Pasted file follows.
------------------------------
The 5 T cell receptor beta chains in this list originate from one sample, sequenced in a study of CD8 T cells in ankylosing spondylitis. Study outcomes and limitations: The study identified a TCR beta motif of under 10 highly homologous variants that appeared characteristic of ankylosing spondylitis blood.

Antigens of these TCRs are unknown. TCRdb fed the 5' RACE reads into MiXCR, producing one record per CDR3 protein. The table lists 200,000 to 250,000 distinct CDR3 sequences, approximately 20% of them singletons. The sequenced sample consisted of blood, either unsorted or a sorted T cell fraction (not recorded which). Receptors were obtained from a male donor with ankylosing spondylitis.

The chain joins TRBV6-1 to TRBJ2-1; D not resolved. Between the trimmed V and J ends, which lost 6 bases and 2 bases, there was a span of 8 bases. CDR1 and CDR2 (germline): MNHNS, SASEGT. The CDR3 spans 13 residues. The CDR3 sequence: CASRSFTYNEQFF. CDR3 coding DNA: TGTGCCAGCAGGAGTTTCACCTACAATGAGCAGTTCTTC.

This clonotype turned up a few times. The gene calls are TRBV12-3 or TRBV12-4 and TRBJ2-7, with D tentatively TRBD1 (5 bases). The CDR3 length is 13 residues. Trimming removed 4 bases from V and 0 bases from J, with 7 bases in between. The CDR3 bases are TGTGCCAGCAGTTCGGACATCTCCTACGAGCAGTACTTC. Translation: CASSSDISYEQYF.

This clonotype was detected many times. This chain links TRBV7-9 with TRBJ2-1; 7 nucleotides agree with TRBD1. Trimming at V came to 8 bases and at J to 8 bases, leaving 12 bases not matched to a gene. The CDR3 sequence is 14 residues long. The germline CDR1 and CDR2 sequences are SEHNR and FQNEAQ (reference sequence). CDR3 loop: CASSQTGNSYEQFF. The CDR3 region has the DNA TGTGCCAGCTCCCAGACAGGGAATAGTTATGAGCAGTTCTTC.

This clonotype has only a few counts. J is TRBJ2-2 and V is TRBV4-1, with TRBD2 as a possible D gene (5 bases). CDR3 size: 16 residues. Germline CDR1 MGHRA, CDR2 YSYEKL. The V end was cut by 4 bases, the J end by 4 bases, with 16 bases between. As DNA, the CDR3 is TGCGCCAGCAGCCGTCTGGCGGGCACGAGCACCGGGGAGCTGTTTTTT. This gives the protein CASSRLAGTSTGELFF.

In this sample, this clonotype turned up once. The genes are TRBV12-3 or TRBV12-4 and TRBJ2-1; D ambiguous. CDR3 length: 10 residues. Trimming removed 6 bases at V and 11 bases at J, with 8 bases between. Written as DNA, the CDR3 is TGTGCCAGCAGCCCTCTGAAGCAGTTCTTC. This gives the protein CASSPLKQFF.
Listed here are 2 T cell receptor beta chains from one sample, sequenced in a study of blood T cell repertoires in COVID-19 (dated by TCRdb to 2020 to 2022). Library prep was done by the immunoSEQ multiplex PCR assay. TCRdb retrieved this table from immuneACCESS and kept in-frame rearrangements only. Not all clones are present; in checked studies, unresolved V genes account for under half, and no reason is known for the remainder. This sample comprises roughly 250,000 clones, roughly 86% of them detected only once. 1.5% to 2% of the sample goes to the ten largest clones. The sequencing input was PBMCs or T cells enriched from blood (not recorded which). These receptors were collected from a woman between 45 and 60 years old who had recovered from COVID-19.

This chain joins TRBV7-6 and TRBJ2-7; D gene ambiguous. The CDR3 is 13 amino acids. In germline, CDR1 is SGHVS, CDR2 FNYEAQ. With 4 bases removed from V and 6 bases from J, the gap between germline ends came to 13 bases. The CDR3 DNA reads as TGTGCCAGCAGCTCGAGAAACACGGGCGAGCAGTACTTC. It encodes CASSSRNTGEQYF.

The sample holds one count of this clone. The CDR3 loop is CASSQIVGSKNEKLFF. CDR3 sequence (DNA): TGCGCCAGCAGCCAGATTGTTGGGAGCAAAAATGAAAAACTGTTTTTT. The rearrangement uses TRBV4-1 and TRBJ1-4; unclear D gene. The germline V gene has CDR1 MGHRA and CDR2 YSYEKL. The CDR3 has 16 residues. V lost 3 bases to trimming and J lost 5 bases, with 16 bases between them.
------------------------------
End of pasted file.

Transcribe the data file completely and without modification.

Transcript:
The 5 T cell receptor beta chains in this list originate from one sample, sequenced in a study of CD8 T cells in ankylosing spondylitis. Study outcomes and limitations: The study identified a TCR beta motif of under 10 highly homologous variants that appeared characteristic of ankylosing spondylitis blood.

Antigens of these TCRs are unknown. TCRdb fed the 5' RACE reads into MiXCR, producing one record per CDR3 protein. The table lists 200,000 to 250,000 distinct CDR3 sequences, approximately 20% of them singletons. The sequenced sample consisted of blood, either unsorted or a sorted T cell fraction (not recorded which). Receptors were obtained from a male donor with ankylosing spondylitis.

The chain joins TRBV6-1 to TRBJ2-1; D not resolved. Between the trimmed V and J ends, which lost 6 bases and 2 bases, there was a span of 8 bases. CDR1 and CDR2 (germline): MNHNS, SASEGT. The CDR3 spans 13 residues. The CDR3 sequence: CASRSFTYNEQFF. CDR3 coding DNA: TGTGCCAGCAGGAGTTTCACCTACAATGAGCAGTTCTTC.

This clonotype turned up a few times. The gene calls are TRBV12-3 or TRBV12-4 and TRBJ2-7, with D tentatively TRBD1 (5 bases). The CDR3 length is 13 residues. Trimming removed 4 bases from V and 0 bases from J, with 7 bases in between. The CDR3 bases are TGTGCCAGCAGTTCGGACATCTCCTACGAGCAGTACTTC. Translation: CASSSDISYEQYF.

This clonotype was detected many times. This chain links TRBV7-9 with TRBJ2-1; 7 nucleotides agree with TRBD1. Trimming at V came to 8 bases and at J to 8 bases, leaving 12 bases not matched to a gene. The CDR3 sequence is 14 residues long. The germline CDR1 and CDR2 sequences are SEHNR and FQNEAQ (reference sequence). CDR3 loop: CASSQTGNSYEQFF. The CDR3 region has the DNA TGTGCCAGCTCCCAGACAGGGAATAGTTATGAGCAGTTCTTC.

This clonotype has only a few counts. J is TRBJ2-2 and V is TRBV4-1, with TRBD2 as a possible D gene (5 bases). CDR3 size: 16 residues. Germline CDR1 MGHRA, CDR2 YSYEKL. The V end was cut by 4 bases, the J end by 4 bases, with 16 bases between. As DNA, the CDR3 is TGCGCCAGCAGCCGTCTGGCGGGCACGAGCACCGGGGAGCTGTTTTTT. This gives the protein CASSRLAGTSTGELFF.

In this sample, this clonotype turned up once. The genes are TRBV12-3 or TRBV12-4 and TRBJ2-1; D ambiguous. CDR3 length: 10 residues. Trimming removed 6 bases at V and 11 bases at J, with 8 bases between. Written as DNA, the CDR3 is TGTGCCAGCAGCCCTCTGAAGCAGTTCTTC. This gives the protein CASSPLKQFF.
Listed here are 2 T cell receptor beta chains from one sample, sequenced in a study of blood T cell repertoires in COVID-19 (dated by TCRdb to 2020 to 2022). Library prep was done by the immunoSEQ multiplex PCR assay. TCRdb retrieved this table from immuneACCESS and kept in-frame rearrangements only. Not all clones are present; in checked studies, unresolved V genes account for under half, and no reason is known for the remainder. This sample comprises roughly 250,000 clones, roughly 86% of them detected only once. 1.5% to 2% of the sample goes to the ten largest clones. The sequencing input was PBMCs or T cells enriched from blood (not recorded which). These receptors were collected from a woman between 45 and 60 years old who had recovered from COVID-19.

This chain joins TRBV7-6 and TRBJ2-7; D gene ambiguous. The CDR3 is 13 amino acids. In germline, CDR1 is SGHVS, CDR2 FNYEAQ. With 4 bases removed from V and 6 bases from J, the gap between germline ends came to 13 bases. The CDR3 DNA reads as TGTGCCAGCAGCTCGAGAAACACGGGCGAGCAGTACTTC. It encodes CASSSRNTGEQYF.

The sample holds one count of this clone. The CDR3 loop is CASSQIVGSKNEKLFF. CDR3 sequence (DNA): TGCGCCAGCAGCCAGATTGTTGGGAGCAAAAATGAAAAACTGTTTTTT. The rearrangement uses TRBV4-1 and TRBJ1-4; unclear D gene. The germline V gene has CDR1 MGHRA and CDR2 YSYEKL. The CDR3 has 16 residues. V lost 3 bases to trimming and J lost 5 bases, with 16 bases between them.